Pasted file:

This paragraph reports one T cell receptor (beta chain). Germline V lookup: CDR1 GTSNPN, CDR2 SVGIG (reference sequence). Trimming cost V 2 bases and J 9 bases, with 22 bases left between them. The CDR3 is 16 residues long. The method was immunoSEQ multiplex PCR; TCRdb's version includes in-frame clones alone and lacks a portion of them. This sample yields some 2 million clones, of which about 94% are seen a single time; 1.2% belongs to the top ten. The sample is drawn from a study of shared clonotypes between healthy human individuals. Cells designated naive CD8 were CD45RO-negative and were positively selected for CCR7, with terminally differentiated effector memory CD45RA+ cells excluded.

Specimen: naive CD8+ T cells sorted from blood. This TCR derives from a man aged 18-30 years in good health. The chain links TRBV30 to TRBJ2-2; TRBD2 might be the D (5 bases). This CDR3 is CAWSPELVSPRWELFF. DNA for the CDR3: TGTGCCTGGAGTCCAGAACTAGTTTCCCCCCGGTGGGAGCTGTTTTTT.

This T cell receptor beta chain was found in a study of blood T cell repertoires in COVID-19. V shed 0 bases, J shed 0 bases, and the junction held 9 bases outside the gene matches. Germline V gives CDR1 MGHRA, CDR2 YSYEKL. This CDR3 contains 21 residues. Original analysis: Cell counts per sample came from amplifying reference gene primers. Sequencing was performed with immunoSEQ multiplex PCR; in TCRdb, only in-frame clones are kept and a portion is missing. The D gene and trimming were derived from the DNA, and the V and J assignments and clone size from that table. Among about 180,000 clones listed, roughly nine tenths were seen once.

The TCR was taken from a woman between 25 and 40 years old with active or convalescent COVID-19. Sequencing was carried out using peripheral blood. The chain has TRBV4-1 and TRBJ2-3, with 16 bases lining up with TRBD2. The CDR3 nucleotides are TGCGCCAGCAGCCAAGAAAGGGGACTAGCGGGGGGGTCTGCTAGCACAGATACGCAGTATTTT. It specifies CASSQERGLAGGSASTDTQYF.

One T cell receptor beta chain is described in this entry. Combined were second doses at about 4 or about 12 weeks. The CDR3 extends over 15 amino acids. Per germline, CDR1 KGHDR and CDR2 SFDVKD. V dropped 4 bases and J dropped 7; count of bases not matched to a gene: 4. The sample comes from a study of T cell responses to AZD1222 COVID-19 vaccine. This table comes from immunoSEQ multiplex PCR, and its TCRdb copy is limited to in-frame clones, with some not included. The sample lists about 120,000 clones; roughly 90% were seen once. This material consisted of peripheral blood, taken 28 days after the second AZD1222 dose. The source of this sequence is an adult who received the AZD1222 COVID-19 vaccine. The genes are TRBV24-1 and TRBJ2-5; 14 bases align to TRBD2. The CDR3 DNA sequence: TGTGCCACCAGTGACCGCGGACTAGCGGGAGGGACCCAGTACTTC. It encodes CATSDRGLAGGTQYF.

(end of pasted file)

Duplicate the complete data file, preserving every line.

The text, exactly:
This paragraph reports one T cell receptor (beta chain). Germline V lookup: CDR1 GTSNPN, CDR2 SVGIG (reference sequence). Trimming cost V 2 bases and J 9 bases, with 22 bases left between them. The CDR3 is 16 residues long. The method was immunoSEQ multiplex PCR; TCRdb's version includes in-frame clones alone and lacks a portion of them. This sample yields some 2 million clones, of which about 94% are seen a single time; 1.2% belongs to the top ten. The sample is drawn from a study of shared clonotypes between healthy human individuals. Cells designated naive CD8 were CD45RO-negative and were positively selected for CCR7, with terminally differentiated effector memory CD45RA+ cells excluded.

Specimen: naive CD8+ T cells sorted from blood. This TCR derives from a man aged 18-30 years in good health. The chain links TRBV30 to TRBJ2-2; TRBD2 might be the D (5 bases). This CDR3 is CAWSPELVSPRWELFF. DNA for the CDR3: TGTGCCTGGAGTCCAGAACTAGTTTCCCCCCGGTGGGAGCTGTTTTTT.

This T cell receptor beta chain was found in a study of blood T cell repertoires in COVID-19. V shed 0 bases, J shed 0 bases, and the junction held 9 bases outside the gene matches. Germline V gives CDR1 MGHRA, CDR2 YSYEKL. This CDR3 contains 21 residues. Original analysis: Cell counts per sample came from amplifying reference gene primers. Sequencing was performed with immunoSEQ multiplex PCR; in TCRdb, only in-frame clones are kept and a portion is missing. The D gene and trimming were derived from the DNA, and the V and J assignments and clone size from that table. Among about 180,000 clones listed, roughly nine tenths were seen once.

The TCR was taken from a woman between 25 and 40 years old with active or convalescent COVID-19. Sequencing was carried out using peripheral blood. The chain has TRBV4-1 and TRBJ2-3, with 16 bases lining up with TRBD2. The CDR3 nucleotides are TGCGCCAGCAGCCAAGAAAGGGGACTAGCGGGGGGGTCTGCTAGCACAGATACGCAGTATTTT. It specifies CASSQERGLAGGSASTDTQYF.

One T cell receptor beta chain is described in this entry. Combined were second doses at about 4 or about 12 weeks. The CDR3 extends over 15 amino acids. Per germline, CDR1 KGHDR and CDR2 SFDVKD. V dropped 4 bases and J dropped 7; count of bases not matched to a gene: 4. The sample comes from a study of T cell responses to AZD1222 COVID-19 vaccine. This table comes from immunoSEQ multiplex PCR, and its TCRdb copy is limited to in-frame clones, with some not included. The sample lists about 120,000 clones; roughly 90% were seen once. This material consisted of peripheral blood, taken 28 days after the second AZD1222 dose. The source of this sequence is an adult who received the AZD1222 COVID-19 vaccine. The genes are TRBV24-1 and TRBJ2-5; 14 bases align to TRBD2. The CDR3 DNA sequence: TGTGCCACCAGTGACCGCGGACTAGCGGGAGGGACCCAGTACTTC. It encodes CATSDRGLAGGTQYF.